A new integrated apprenticeship in health and social care is being developed that will equip staff with the skills to work in either sector. Trailblazer groups are seeking to create a workable model which could be in the workplace within two years.
Helen Wilcox, chair of the adult social care trailblazer group, says: “It’s early days and it’s not been nailed yet, but we are starting a scoping exercise to see if anybody can come up with a formula that can work.
“If we can’t see [health and social care] integration happening, then perhaps at least we can integrate the workforce so that the experience of people receiving care and support is one where they don’t need to feel the joins.”
Pilot projects – mostly involving hospital trusts and care providers – have already tested different integrated apprenticeship models. One obstacle that emerged was the time needed to support an apprentice in the care sector, where services are typically delivered by small- and medium-sized enterprises often lacking their own training departments. But the main obstacle proved to be differences between the sectors in pay and employment benefits. “That’s the bottom line,” says Wilcox.Advertisement
A homecare provider in Gloucestershire, aVida Care, was behind a year-long pilot integrated health and social care level 2 apprenticeship that it ran with Gloucestershire Hospitals NHS foundation trust. Apprentices spent six months with aVida and another six on a medical care ward for older people.
Jacqui Adams, registered manager and director of aVida, believes a key challenge in designing an integrated apprenticeship will be governance. “There are core skills across health and social care apprentices but also key differences,” she says. “For example in domiciliary care at level 2, we allow our care workers to administer medication – but this is not permitted in hospitals, where only registered nurses can do it.”
Care Development East, formerly The Suffolk Brokerage, is a not-for-profit organisation that secures funding for social care training across the county. It also provides information, advice and guidance in health and social care training. It helped set up an integrated health and social care apprenticeship pilot in hospital, community service and residential care settings.
“One issue was the nature of the commitment required from the care sector,” says Emma White, workforce manager at Care Development East. “Some in social care feel they are the poor relation and that they would invest all this time into an integrated apprenticeship, but then lose the apprentice to health because that is where they want to work.”
Earlier this year, the first three recruits graduated from the integrated health and care apprenticeship run by North Devon healthcare NHS trust and Devon county council. They completed a level 2 clinical healthcare support award – the qualification typically required to work in an acute hospital trust – and the care certificate, the minimum needed to work in care. They also completed other qualifications in clinical competencies. All three apprentices chose to work in the NHS.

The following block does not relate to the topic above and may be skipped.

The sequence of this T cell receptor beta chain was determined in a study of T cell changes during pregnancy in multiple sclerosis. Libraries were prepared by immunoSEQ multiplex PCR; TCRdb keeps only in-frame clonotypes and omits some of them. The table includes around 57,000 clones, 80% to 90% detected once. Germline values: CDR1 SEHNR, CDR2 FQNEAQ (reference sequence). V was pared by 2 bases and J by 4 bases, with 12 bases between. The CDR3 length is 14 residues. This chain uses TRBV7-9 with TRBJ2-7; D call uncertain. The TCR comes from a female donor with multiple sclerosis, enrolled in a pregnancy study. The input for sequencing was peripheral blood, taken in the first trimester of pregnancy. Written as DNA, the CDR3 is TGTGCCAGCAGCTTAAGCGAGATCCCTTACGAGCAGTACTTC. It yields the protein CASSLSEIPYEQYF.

The trust and county council are now evaluating the programme before deciding whether it should become a permanent fixture. Gail Richards, the trust’s training manager and apprentice lead, says conflicting terms and conditions were an issue, but not insurmountable. “I think there are a few learning points for us, but I am sure we will continue to offer this option. It’s been absolutely great for the students – it makes them a much more rounded carer.”
Experience: ‘The training has helped me feel so confident’
An integrated apprenticeship gave Maisy Parks the chance to try three different sectors before deciding to become a healthcare assistant
Maisy Parks completed her integrated health and social care apprenticeship in north Devon in March this year. She spent six months working on a surgical ward, six months working in a care home for adults with dementia and another six months working at a day centre for adults with learning disabilities.
Parks, 20, says the experience meant she could dip her toe into different sectors before deciding where she wanted to start her career. “I could have become a healthcare assistant in a hospital when I left college, but I thought if I didn’t like it I would be stuck in a job.
“What appealed to me was that the integrated apprenticeship gave me the chance to work in different settings.”
She is now employed as a healthcare assistant on a hospital surgical ward, but knows the apprenticeship has made her a “more rounded” employee. “I think it’s definitely helped me in my current job. If we get a call saying a patient with a learning disability is coming on to the ward, I feel so confident in being able to look after them.
“Before, if I had been told that the patient had autism and couldn’t communicate verbally I wouldn’t have known what to do. But because of my day centre placement I know how to communicate non-verbally – it doesn’t scare me.”
The cross-sector training has also given Parks more career options and future-proofed her working life, she says. “I’ve definitely got more employment flexibility. I’m young now and wanted to work in the hospital because of the variety, but when I’m older I might go and work in a care home because I know what it’s like and it impressed me so much.” DA